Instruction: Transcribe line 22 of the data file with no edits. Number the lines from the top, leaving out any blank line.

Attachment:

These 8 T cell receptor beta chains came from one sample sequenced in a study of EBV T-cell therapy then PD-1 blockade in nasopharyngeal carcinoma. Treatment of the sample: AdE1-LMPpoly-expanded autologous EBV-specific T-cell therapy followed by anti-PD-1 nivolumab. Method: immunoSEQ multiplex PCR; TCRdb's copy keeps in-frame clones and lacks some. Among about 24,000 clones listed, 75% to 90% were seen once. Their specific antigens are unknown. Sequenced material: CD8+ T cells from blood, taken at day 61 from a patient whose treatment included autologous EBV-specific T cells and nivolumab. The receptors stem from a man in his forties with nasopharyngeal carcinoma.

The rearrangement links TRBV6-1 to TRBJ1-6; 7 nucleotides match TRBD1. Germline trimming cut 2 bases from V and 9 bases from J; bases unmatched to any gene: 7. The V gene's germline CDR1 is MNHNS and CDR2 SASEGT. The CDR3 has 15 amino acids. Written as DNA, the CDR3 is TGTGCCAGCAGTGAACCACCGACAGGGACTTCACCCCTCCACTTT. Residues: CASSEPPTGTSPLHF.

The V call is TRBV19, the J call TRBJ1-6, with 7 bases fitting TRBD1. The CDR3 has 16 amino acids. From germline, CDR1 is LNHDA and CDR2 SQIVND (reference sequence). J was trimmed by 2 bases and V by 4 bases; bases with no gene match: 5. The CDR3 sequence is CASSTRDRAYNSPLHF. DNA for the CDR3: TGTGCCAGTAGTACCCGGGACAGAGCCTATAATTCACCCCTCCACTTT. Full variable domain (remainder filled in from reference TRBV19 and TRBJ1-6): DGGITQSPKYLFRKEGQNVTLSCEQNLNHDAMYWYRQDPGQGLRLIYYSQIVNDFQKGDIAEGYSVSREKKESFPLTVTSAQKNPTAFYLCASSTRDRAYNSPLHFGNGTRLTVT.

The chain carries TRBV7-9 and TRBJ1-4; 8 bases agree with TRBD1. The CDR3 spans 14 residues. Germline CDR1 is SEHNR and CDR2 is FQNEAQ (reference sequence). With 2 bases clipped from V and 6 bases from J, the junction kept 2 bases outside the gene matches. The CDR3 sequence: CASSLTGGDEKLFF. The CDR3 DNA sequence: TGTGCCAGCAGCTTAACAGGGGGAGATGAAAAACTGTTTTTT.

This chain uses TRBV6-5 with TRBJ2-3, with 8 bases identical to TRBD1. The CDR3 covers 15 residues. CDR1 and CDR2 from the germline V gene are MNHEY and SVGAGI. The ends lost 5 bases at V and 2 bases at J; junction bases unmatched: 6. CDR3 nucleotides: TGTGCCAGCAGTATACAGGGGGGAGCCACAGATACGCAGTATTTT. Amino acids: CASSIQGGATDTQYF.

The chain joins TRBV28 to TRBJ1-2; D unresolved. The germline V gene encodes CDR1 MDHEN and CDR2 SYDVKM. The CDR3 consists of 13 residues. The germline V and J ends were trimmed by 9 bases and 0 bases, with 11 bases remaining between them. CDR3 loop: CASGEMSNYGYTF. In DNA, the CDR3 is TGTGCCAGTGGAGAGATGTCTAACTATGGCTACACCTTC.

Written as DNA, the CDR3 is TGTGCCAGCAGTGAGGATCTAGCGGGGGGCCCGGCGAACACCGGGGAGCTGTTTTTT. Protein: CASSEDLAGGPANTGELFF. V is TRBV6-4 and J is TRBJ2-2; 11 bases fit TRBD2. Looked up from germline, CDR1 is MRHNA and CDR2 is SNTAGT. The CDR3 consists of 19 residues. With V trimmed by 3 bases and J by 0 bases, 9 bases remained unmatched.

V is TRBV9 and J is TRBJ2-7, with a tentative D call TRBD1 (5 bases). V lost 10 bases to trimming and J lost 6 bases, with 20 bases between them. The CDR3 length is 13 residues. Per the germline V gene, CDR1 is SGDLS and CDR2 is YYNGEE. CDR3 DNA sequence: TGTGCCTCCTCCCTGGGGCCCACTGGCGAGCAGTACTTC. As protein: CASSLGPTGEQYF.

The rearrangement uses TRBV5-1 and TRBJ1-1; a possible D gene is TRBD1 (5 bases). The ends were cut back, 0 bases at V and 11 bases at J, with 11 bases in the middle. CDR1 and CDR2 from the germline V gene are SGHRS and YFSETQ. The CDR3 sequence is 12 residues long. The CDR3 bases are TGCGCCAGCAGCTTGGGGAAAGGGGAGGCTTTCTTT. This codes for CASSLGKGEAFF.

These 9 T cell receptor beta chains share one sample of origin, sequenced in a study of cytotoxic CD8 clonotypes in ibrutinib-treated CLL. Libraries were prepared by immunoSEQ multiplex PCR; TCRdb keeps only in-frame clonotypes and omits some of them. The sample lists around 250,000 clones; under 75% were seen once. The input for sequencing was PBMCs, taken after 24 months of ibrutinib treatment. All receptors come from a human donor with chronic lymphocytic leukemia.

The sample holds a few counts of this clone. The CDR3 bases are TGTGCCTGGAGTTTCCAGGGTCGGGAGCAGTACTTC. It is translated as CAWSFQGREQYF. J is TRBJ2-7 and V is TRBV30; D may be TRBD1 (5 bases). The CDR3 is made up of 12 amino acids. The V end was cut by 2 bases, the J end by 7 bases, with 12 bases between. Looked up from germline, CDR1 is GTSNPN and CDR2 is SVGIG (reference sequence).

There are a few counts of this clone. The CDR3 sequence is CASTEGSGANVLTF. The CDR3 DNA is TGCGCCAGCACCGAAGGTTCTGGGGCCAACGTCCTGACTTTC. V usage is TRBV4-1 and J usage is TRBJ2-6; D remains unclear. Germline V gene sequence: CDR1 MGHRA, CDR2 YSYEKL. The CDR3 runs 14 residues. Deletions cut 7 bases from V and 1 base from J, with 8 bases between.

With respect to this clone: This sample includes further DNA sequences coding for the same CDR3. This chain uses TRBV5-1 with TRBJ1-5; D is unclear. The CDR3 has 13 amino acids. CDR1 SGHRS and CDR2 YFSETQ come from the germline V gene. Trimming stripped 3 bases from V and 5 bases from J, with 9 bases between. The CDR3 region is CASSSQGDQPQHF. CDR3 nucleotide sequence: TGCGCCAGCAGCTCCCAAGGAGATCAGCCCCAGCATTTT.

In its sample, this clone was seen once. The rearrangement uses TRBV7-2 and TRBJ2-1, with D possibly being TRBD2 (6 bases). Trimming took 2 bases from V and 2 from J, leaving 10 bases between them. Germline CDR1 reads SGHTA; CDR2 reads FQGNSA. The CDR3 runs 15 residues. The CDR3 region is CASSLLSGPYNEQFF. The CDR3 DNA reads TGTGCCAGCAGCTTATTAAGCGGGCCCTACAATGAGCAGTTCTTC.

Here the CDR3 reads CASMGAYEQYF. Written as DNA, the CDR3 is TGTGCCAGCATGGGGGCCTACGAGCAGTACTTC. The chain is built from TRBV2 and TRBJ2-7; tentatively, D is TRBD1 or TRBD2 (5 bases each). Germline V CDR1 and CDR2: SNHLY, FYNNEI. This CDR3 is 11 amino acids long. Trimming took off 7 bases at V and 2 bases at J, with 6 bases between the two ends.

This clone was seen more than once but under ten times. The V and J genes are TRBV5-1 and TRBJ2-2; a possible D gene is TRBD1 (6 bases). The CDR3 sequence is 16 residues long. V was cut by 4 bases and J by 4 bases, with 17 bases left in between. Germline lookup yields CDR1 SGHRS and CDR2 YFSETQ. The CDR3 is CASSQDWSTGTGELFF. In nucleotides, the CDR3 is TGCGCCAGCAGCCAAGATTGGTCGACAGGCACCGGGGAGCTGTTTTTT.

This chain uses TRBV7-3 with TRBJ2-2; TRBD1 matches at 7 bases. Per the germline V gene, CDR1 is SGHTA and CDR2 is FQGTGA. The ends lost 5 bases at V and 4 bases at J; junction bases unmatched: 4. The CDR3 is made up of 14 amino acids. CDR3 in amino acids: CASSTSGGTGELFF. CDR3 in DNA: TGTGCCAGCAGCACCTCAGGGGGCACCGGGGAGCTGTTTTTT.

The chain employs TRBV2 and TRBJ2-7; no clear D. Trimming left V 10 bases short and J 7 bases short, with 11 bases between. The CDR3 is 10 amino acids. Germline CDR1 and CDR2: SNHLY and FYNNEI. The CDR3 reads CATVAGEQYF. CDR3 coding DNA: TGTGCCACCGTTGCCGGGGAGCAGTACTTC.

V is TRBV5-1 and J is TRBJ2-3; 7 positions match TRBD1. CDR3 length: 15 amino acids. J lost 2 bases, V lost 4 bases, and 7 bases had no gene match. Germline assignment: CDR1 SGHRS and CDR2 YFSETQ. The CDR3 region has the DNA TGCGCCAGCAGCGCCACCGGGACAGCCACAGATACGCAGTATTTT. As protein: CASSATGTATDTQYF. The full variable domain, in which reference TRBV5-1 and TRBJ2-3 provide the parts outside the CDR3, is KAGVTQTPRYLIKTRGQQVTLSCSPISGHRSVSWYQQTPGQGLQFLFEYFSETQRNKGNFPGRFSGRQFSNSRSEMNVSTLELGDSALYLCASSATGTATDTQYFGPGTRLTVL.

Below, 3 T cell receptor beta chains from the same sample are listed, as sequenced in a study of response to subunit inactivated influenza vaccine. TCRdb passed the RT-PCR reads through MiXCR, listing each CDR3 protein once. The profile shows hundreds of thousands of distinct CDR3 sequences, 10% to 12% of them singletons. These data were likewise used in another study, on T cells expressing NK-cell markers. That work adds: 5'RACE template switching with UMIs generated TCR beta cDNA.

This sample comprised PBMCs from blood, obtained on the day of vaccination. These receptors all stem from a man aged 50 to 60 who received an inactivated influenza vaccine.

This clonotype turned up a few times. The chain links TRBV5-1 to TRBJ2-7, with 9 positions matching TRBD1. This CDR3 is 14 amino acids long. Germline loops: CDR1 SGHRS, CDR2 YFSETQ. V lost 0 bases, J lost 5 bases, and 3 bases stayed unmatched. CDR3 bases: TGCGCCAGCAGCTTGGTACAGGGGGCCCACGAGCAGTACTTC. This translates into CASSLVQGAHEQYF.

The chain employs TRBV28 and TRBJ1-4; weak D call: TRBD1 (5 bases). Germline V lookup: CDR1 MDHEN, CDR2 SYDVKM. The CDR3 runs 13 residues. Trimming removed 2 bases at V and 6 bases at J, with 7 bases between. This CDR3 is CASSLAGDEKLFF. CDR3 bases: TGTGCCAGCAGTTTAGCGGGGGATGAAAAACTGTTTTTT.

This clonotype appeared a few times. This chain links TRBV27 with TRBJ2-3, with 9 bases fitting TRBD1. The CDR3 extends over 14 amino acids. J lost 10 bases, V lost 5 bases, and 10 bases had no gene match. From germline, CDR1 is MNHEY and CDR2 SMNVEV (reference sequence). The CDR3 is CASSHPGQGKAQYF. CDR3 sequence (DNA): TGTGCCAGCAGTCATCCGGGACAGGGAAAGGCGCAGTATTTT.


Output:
This clonotype turned up a few times. The chain links TRBV5-1 to TRBJ2-7, with 9 positions matching TRBD1. This CDR3 is 14 amino acids long. Germline loops: CDR1 SGHRS, CDR2 YFSETQ. V lost 0 bases, J lost 5 bases, and 3 bases stayed unmatched. CDR3 bases: TGCGCCAGCAGCTTGGTACAGGGGGCCCACGAGCAGTACTTC. This translates into CASSLVQGAHEQYF.